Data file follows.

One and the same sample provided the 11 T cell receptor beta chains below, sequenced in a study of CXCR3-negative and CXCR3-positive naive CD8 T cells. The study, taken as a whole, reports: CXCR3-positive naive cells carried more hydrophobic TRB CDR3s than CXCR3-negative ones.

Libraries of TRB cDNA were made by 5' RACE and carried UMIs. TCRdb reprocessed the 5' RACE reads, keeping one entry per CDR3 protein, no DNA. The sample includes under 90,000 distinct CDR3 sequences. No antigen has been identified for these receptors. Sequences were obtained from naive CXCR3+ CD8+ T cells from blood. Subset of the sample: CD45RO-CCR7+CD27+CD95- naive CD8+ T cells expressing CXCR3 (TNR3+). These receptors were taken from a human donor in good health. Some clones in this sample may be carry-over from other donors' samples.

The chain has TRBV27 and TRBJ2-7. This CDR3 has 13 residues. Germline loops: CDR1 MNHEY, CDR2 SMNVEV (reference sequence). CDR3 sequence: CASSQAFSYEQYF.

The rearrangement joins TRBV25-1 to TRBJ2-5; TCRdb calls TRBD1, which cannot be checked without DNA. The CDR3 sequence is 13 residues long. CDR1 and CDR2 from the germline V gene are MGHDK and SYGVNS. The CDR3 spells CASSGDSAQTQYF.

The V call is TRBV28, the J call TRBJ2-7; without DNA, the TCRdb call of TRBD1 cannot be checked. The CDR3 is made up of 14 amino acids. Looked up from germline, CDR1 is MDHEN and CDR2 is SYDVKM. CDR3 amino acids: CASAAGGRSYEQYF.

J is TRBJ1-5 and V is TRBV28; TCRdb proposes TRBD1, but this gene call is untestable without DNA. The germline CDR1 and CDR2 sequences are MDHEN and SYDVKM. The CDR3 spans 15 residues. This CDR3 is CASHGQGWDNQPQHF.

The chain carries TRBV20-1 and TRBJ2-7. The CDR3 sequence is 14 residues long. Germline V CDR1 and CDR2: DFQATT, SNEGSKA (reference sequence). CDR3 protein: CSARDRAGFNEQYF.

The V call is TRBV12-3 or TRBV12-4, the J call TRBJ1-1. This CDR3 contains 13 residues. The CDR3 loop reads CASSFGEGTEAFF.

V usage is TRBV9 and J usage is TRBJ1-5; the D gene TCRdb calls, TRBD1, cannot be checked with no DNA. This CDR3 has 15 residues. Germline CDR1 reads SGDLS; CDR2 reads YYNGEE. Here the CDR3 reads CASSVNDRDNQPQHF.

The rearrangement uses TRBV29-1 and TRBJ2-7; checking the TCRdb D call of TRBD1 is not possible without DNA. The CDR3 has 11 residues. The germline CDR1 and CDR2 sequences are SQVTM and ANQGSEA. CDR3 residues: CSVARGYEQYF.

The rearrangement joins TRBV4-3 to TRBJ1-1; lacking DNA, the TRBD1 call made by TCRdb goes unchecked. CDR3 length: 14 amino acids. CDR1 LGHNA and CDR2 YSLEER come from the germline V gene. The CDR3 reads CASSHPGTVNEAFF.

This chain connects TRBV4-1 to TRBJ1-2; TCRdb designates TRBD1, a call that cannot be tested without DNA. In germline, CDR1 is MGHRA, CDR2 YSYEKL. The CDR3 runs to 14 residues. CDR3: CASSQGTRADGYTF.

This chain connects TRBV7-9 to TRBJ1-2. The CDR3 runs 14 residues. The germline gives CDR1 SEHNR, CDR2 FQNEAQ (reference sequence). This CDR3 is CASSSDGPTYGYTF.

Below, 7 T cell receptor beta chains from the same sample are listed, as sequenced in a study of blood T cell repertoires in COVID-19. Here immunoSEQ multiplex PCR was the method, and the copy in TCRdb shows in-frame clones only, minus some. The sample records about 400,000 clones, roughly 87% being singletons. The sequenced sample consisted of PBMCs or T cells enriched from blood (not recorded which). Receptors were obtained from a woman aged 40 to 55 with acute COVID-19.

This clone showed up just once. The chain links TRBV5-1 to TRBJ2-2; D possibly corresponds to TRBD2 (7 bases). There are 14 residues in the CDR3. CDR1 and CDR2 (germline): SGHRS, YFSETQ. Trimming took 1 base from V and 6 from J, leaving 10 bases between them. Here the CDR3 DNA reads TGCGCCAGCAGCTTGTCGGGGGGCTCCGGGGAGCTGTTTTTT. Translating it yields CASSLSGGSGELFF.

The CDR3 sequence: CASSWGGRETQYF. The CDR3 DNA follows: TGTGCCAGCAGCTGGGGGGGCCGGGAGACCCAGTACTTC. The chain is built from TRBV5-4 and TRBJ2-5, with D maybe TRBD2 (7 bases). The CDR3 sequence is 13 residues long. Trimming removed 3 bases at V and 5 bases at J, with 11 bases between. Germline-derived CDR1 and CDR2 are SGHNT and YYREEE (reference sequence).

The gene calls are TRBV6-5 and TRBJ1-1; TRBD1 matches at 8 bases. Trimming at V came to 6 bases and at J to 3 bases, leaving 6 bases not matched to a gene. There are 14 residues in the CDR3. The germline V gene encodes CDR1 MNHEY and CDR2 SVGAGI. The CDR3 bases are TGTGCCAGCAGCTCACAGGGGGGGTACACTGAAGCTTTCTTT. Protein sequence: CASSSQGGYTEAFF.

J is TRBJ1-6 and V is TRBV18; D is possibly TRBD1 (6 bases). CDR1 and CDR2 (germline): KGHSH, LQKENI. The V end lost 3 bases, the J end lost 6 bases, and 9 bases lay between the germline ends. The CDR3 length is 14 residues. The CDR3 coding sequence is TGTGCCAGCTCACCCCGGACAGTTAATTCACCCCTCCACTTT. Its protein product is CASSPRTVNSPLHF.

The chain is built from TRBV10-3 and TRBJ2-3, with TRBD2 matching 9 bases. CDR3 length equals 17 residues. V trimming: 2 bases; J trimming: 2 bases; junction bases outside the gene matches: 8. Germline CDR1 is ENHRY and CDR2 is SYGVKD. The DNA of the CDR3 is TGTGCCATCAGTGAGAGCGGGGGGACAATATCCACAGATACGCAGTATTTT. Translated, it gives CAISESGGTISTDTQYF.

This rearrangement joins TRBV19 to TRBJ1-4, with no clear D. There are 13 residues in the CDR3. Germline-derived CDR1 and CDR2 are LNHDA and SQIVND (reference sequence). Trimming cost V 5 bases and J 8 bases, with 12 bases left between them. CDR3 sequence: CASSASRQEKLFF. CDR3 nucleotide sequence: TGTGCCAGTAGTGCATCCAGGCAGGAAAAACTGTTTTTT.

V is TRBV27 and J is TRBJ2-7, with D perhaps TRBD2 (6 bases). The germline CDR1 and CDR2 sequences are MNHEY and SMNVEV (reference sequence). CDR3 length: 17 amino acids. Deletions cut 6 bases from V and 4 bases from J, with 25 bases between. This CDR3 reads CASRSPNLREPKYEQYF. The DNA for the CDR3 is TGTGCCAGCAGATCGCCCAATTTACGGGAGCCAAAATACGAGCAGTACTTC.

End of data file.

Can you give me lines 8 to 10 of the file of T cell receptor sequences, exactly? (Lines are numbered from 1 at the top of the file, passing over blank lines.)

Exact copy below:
The V call is TRBV12-3 or TRBV12-4, the J call TRBJ1-1. This CDR3 contains 13 residues. The CDR3 loop reads CASSFGEGTEAFF.

V usage is TRBV9 and J usage is TRBJ1-5; the D gene TCRdb calls, TRBD1, cannot be checked with no DNA. This CDR3 has 15 residues. Germline CDR1 reads SGDLS; CDR2 reads YYNGEE. Here the CDR3 reads CASSVNDRDNQPQHF.

The rearrangement uses TRBV29-1 and TRBJ2-7; checking the TCRdb D call of TRBD1 is not possible without DNA. The CDR3 has 11 residues. The germline CDR1 and CDR2 sequences are SQVTM and ANQGSEA. CDR3 residues: CSVARGYEQYF.